ITD-Conference 2017: Philosophical Perspectives on the ‘Problems’ of Transdisciplinarity

Lüneburg, ITD Conference 2017
September, 11th – 15th 2017

Leuphana University Lüneburg and the Network for Transdisciplinary Research of the Swiss Academies of Arts and Sciences co-organized the International Transdisciplinary Conference 2017 – Intercultural Endeavours, that took place at the new Zentralgebäude at Leuphana University Lüneburg between September 11th and 15th.

Gregor Schmieg and Esther Meyer contributed with their talks to the session on Philosophical Perspectives on the ‘Problems’ of Transdisciplinarity.

As Klein (2014) has noted, the “discourse of problem solving” is a time-honored way of characterizing transdisciplinary research and practice; however, the notion of problem can all too easily be taken for granted. This session focused on investigating what it means to talk about problems within transdisciplinarity. Using philosophical tools of diagnoses, analysis, and critique, the contributors in this session evaluated the notions of problem and problematic, offering insights that emphasize epistemology and reflexivity and recommendations that respect the complexity of transdisciplinarity.

Esther gave a talk on discursive contextualizations of problems in transdisciplinary sustainability science aiming to find explanations for reproducing patterns of problem understandings in the research field. With her discourse analytical PhD project she wants to open up for a theoretical discussion and substantive elaboration on how problems can be conceptualized in td sustainability research.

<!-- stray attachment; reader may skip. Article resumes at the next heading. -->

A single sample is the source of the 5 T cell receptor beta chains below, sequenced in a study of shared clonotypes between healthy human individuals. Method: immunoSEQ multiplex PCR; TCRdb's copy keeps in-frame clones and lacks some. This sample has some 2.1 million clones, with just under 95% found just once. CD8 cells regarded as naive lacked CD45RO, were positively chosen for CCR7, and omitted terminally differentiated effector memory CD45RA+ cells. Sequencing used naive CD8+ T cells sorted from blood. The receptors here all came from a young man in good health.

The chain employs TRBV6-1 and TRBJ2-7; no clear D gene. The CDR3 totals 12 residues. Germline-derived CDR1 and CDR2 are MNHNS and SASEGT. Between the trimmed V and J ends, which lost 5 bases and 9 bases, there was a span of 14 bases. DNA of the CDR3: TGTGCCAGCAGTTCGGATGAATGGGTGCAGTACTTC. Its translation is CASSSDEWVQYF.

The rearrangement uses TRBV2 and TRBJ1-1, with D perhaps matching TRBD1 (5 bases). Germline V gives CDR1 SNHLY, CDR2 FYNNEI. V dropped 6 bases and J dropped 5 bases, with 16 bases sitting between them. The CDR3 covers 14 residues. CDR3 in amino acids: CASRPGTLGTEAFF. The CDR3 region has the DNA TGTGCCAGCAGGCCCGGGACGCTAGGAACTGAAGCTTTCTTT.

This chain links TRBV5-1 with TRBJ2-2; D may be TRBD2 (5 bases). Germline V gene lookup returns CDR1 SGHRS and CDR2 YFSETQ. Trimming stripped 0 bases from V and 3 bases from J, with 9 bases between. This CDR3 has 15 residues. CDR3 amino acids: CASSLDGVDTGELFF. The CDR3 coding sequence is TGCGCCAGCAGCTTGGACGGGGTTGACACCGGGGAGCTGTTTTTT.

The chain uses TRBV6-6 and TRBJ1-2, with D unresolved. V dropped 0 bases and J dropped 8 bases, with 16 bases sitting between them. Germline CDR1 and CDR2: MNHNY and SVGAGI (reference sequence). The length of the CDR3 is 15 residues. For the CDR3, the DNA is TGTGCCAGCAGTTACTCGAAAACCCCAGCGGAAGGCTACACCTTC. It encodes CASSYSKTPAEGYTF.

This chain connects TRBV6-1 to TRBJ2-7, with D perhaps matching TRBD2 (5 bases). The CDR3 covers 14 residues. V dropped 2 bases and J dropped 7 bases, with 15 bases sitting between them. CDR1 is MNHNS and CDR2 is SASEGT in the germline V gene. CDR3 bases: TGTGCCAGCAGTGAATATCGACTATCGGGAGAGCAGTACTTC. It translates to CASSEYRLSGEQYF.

Gregor contextualized the td research field and it’s focus on problems within the broader historical context of modernity. By linking td’s problem orientation to the general role normativity plays in scientific approaches – pointed out by Nietzsche – Gregor sketched out a critical perspective on td research as a more than merely scientific endeavor.

Another contributor was Jan C. Schmidt, associated to Darmstadt University of Applied Sciences, Department of Social Sciences, Unit of Social, Culture and Technology Studies, and member of the strategic board of ITd Conference 2017 representing, among others, the td net.

The session, including a discussion, in the very well-filled seminar room, was moderated by Michael O’Rourke, Michigan State University, Department of Philosophy, Director of the Toolbox Project, that investigates philosophical approaches to facilitating interdisciplinary research (http://toolbox-project.org/).

The CCP perspectives got positive and helpful feedback from within the community of transdisciplinary sustainability science.

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